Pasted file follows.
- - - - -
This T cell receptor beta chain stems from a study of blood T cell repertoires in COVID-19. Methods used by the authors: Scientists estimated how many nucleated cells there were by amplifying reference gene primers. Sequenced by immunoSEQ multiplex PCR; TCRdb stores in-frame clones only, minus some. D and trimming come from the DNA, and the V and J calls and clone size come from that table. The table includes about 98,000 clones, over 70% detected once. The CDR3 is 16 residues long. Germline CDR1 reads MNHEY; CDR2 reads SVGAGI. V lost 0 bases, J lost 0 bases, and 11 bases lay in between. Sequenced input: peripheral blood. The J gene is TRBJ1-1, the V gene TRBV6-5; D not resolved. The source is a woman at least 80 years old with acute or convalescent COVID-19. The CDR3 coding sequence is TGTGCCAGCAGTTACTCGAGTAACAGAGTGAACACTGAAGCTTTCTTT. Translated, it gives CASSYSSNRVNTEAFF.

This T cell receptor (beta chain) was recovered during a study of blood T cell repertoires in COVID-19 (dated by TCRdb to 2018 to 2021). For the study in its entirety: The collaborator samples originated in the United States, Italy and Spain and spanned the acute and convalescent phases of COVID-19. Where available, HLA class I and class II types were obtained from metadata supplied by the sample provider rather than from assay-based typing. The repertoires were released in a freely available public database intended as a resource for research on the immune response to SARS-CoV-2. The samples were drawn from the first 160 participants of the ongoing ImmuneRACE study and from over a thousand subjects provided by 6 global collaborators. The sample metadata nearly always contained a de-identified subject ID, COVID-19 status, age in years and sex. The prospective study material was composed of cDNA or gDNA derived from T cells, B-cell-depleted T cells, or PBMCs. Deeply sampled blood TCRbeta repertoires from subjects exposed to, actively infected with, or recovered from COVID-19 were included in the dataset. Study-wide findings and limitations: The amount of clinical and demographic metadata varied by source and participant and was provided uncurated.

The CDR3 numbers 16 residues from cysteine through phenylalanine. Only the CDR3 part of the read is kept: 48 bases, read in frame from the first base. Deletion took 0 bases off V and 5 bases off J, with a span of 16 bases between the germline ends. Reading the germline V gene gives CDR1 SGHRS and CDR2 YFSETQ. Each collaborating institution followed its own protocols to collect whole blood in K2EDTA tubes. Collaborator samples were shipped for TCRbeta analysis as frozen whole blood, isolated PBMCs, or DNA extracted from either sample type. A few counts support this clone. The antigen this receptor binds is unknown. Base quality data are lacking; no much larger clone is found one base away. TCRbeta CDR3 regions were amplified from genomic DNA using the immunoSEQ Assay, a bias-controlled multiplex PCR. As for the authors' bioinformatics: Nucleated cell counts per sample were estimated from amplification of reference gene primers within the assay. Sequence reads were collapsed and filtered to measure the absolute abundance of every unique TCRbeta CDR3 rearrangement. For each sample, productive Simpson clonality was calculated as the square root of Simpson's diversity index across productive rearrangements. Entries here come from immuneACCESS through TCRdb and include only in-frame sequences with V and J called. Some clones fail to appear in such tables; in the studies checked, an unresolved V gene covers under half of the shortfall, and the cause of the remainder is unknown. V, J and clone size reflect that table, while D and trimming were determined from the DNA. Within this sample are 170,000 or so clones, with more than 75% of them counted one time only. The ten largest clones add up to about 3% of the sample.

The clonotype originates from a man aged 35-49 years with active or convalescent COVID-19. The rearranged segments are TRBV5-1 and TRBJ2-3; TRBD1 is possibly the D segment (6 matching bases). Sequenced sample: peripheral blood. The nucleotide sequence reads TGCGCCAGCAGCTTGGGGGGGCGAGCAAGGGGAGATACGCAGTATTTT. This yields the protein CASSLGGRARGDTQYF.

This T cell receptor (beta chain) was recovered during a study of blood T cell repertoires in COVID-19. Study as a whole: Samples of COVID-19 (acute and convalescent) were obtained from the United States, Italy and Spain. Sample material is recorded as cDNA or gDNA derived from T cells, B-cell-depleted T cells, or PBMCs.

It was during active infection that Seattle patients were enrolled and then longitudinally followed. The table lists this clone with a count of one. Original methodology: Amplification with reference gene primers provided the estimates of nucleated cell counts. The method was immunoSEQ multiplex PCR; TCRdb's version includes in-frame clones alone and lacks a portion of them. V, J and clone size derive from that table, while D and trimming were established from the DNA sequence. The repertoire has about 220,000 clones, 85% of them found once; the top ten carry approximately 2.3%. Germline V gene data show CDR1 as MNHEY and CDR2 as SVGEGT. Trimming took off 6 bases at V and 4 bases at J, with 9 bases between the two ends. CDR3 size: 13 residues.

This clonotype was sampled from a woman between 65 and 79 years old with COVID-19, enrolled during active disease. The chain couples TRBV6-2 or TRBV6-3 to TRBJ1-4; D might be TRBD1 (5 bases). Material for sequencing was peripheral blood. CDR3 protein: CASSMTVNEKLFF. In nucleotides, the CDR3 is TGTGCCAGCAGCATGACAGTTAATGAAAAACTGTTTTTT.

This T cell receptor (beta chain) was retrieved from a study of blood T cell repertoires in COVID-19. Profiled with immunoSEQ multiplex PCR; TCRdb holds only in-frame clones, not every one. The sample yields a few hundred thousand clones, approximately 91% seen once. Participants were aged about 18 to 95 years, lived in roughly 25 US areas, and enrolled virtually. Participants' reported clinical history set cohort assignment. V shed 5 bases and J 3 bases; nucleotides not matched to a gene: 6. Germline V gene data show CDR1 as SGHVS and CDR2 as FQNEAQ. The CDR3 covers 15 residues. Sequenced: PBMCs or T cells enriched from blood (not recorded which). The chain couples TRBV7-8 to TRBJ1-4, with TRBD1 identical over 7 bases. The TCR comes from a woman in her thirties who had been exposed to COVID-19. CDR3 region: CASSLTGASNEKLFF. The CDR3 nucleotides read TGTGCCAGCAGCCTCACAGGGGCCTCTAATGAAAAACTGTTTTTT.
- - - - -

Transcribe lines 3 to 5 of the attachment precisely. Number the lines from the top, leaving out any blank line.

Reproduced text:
The CDR3 numbers 16 residues from cysteine through phenylalanine. Only the CDR3 part of the read is kept: 48 bases, read in frame from the first base. Deletion took 0 bases off V and 5 bases off J, with a span of 16 bases between the germline ends. Reading the germline V gene gives CDR1 SGHRS and CDR2 YFSETQ. Each collaborating institution followed its own protocols to collect whole blood in K2EDTA tubes. Collaborator samples were shipped for TCRbeta analysis as frozen whole blood, isolated PBMCs, or DNA extracted from either sample type. A few counts support this clone. The antigen this receptor binds is unknown. Base quality data are lacking; no much larger clone is found one base away. TCRbeta CDR3 regions were amplified from genomic DNA using the immunoSEQ Assay, a bias-controlled multiplex PCR. As for the authors' bioinformatics: Nucleated cell counts per sample were estimated from amplification of reference gene primers within the assay. Sequence reads were collapsed and filtered to measure the absolute abundance of every unique TCRbeta CDR3 rearrangement. For each sample, productive Simpson clonality was calculated as the square root of Simpson's diversity index across productive rearrangements. Entries here come from immuneACCESS through TCRdb and include only in-frame sequences with V and J called. Some clones fail to appear in such tables; in the studies checked, an unresolved V gene covers under half of the shortfall, and the cause of the remainder is unknown. V, J and clone size reflect that table, while D and trimming were determined from the DNA. Within this sample are 170,000 or so clones, with more than 75% of them counted one time only. The ten largest clones add up to about 3% of the sample.

The clonotype originates from a man aged 35-49 years with active or convalescent COVID-19. The rearranged segments are TRBV5-1 and TRBJ2-3; TRBD1 is possibly the D segment (6 matching bases). Sequenced sample: peripheral blood. The nucleotide sequence reads TGCGCCAGCAGCTTGGGGGGGCGAGCAAGGGGAGATACGCAGTATTTT. This yields the protein CASSLGGRARGDTQYF.

This T cell receptor (beta chain) was recovered during a study of blood T cell repertoires in COVID-19. Study as a whole: Samples of COVID-19 (acute and convalescent) were obtained from the United States, Italy and Spain. Sample material is recorded as cDNA or gDNA derived from T cells, B-cell-depleted T cells, or PBMCs.